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How to build an easy-to-use database for diagramming?
April 7, 2010 2:15 PM   Subscribe

Best database front-end for creating, editing, and exporting obscure Entity-Relationship-Diagram-like analyses?

I'm a grad student at a research lab and spend a lot of time doing work analyses - a functional analysis that usually ends up creating a lot of Visio diagrams. I'm getting tired of futzing with drawing packages, and want to reduce labor, organize large analyses, support students in learning the theory, and export pretty-looking diagrams for tabletop discussion and publication.

Our work analysis has a reasonably well defined structure that I'm sure could be set up in a database. Elements are related to each other by both nested one-to-many mappings and many-to-many mappings (that Visio can't handle). It's like UML's Entity Relationship diagrams, but with enough relations that one diagram can't show them all at once.

A few colleagues have tried making specialized support tools, but the market is too small to make money and the code base has rusted away (think Visual Basic and Mac OS 9). I'd like to get around this by using an off-the-shelf database front-end tool and only program as much as needed to make an easy-to-use interface.

The catch is that the user interface has to be usable for modeling - which is a mix of data entry, report generation, confusion, and frequent editing.

Any suggestions? Bonus points for inexpensive (or good academic discounts), reasonably standards-compatible (for long-term maintenance) and easy export to diagrams (for pen-and-paper work or publication)
posted by anthill to Computers & Internet (10 answers total) 4 users marked this as a favorite
 
I have no idea if it meets all your criteria, but check out E/R Studio.
posted by Confess, Fletch at 2:42 PM on April 7, 2010


Not sure what is the extent of its capabilities, but check out OmniGraffle.
posted by neuron at 3:28 PM on April 7, 2010


At my workplace we either use ERWin, or some of the functions of ARIS (which is probably too enterprisey and expensive to be the right answer).
posted by pompomtom at 4:21 PM on April 7, 2010


I am completely in love with Graphviz. It has different frontends available (I haven't really tried any of them, though), and the map files are easy for humans to work with directly. It doesn't take too much effort to render nice looking maps in a web browser from a database. I'm no expert but if you'd like to talk more about Graphviz feel free to MefiMail me.
posted by Skrubly at 4:21 PM on April 7, 2010 [1 favorite]


I've done some very similar work and haven't found an off-the-shelf package that does what you want. Graphviz is great but not interactive. Grappa is a Java library that let's you display and manipulate Graphviz graphs, it'd be a good place to start.
posted by miyabo at 4:50 PM on April 7, 2010


Microsoft's Visual Studio 2010 (due to release next week) has DGML capabilities and might help you out. It's basically a tool for visualizing graphs created with an XML-derived language - DGML (Directed Graph Markup Language).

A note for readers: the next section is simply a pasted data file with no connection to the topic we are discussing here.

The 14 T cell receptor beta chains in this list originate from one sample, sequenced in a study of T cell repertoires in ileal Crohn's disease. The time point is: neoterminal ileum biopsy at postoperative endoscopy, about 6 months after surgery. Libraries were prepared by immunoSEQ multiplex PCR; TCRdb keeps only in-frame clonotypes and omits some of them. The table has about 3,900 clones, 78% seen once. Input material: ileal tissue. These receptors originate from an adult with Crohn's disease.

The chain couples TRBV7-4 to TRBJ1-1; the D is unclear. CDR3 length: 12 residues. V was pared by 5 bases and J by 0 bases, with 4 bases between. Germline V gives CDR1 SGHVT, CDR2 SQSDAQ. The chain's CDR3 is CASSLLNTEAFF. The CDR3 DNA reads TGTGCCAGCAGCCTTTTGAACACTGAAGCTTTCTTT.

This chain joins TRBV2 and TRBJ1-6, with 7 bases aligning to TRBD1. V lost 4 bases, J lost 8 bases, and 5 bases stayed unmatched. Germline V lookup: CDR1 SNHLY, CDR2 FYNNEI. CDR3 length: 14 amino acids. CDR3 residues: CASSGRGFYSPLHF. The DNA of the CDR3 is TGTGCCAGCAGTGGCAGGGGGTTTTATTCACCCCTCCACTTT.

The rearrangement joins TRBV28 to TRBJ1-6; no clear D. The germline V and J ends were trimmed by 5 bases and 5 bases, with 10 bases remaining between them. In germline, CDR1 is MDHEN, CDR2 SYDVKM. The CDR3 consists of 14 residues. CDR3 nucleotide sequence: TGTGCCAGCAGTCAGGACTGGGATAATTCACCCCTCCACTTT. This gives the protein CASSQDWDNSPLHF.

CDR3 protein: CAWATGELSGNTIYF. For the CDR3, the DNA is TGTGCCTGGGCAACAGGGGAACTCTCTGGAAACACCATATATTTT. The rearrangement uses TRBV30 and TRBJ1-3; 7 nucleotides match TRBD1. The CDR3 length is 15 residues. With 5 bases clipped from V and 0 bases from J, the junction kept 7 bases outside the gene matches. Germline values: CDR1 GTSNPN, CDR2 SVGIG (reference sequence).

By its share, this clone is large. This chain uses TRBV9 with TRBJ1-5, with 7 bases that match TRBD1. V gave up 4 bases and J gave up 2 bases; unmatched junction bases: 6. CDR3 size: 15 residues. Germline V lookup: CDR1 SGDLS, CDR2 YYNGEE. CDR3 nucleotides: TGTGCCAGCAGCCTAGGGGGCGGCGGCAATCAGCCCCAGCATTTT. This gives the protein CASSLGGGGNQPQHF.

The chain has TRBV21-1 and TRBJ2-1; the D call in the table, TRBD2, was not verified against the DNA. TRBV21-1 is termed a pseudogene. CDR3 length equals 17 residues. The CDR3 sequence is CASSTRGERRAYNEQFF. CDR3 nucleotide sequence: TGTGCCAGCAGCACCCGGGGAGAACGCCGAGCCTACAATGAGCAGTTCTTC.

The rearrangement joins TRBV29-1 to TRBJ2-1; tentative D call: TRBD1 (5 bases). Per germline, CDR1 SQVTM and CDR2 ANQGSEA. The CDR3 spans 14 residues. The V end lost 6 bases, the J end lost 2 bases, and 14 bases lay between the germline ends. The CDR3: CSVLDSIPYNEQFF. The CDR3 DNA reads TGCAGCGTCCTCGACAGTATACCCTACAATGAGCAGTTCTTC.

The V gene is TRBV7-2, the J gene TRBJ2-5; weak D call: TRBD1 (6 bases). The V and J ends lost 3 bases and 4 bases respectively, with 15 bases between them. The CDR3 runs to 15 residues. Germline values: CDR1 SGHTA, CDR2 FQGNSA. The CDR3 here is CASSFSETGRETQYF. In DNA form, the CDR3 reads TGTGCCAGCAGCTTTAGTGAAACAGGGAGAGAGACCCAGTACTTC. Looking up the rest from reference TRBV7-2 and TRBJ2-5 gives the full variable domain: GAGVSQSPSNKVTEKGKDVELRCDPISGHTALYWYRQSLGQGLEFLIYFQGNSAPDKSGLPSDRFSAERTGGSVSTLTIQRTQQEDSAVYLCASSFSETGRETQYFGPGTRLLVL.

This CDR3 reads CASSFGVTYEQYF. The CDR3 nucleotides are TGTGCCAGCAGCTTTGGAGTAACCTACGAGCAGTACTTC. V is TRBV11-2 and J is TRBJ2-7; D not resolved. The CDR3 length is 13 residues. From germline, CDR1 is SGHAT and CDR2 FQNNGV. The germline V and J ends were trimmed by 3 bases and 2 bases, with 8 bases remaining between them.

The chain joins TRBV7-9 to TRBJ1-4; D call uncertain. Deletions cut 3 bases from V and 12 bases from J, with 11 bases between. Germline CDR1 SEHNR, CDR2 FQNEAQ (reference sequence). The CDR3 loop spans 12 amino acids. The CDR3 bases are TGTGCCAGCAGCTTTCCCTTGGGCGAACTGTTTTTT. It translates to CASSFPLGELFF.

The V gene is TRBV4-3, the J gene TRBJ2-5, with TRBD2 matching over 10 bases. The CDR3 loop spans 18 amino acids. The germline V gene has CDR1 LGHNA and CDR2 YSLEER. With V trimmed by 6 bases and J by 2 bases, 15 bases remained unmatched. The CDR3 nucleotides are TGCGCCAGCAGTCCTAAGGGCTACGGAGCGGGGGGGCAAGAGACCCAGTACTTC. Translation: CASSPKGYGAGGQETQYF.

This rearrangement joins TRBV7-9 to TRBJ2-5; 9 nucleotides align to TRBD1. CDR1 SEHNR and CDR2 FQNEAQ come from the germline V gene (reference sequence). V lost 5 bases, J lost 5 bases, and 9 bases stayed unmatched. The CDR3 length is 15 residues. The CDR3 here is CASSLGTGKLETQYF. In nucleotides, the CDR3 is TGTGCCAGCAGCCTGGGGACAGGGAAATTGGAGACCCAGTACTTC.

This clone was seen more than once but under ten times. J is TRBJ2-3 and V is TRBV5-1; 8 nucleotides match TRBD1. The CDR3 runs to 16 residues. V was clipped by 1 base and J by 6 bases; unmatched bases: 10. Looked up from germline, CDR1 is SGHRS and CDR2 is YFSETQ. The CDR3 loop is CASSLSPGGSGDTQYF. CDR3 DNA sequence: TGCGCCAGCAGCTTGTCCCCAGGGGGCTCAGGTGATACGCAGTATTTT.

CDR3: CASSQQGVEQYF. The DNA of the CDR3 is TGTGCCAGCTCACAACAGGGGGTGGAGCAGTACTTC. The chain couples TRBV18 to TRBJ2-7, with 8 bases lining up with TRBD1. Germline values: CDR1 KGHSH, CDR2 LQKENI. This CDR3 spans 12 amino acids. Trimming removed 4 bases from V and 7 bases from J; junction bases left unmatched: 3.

Info is sadly a bit sparse right now, but here are a few links that might give you more about it:

http://blogs.iis.net/kateroh/archive/2010/03/20/web-pi-apis-visualize-available-products-hierarchy-with-dgml.aspx


http://blogs.msdn.com/camerons/archive/2009/01/26/directed-graph-markup-language-dgml.aspx

http://blogs.msdn.com/jasonz/archive/2010/02/02/favorite-vs2010-features-dependency-graphs-and-dgml.aspx

Good luck. I hope you find something that works out for you.
posted by ElDiabloConQueso at 6:09 PM on April 7, 2010


Not to long ago I did some reverse engineering for some databases we operate at my community college employer. I wrote up some general findings an opinions on my blog, complete with graphical output. These tools work by inspecting existing databases' schemas, but it should be trivial to define schema via SQL and then point SchemaSpy at it. It would be unusual though, to work with schema directly and never store any data.

One important quick note: GraphViz can be exported to SVG, which can then be processed with XSLT to prettify diagrams.
posted by pwnguin at 8:51 PM on April 7, 2010


OmniGraffle can import GraphViz files [it understands a subset of .dot], and lay them out automatically in a number of different ways. You can then move and edit individual nodes or edges.
posted by James Scott-Brown at 2:24 AM on April 8, 2010


I've been looking for something to produce nice genealogical diagrams programmatically for a long time. I think it's the same class of problem. The closest solution I could work out was using Graphviz as an intermediate processor, but it was a lot of work and I didn't like the graphs it produced. I still haven't found a good solution.
posted by Joe in Australia at 5:59 AM on April 8, 2010


Thanks for the thoughtful answers. I apologize for my confusing question - I'm a bit confused about how to call what I'm looking for. It's clear that Graphviz is the hands down solution for generating diagrams from database exports. It's the database populating and editing activities that I'm more unsure how to support.

I'm happy to learn how to define a database model for our lab's analysis diagrams and set it up in MySQL or something. But that's not worthwhile unless there's an easy-to-use database front-end I can configure to help a non-database-savvy user add occurrences, fill in attributes, set up entity relationships, and so on. A direct manipulation diagram database interface is probably a fantasy, but writing SQL command-line queries is way too complicated. Are there any interface options in between?
posted by anthill at 2:51 PM on April 8, 2010


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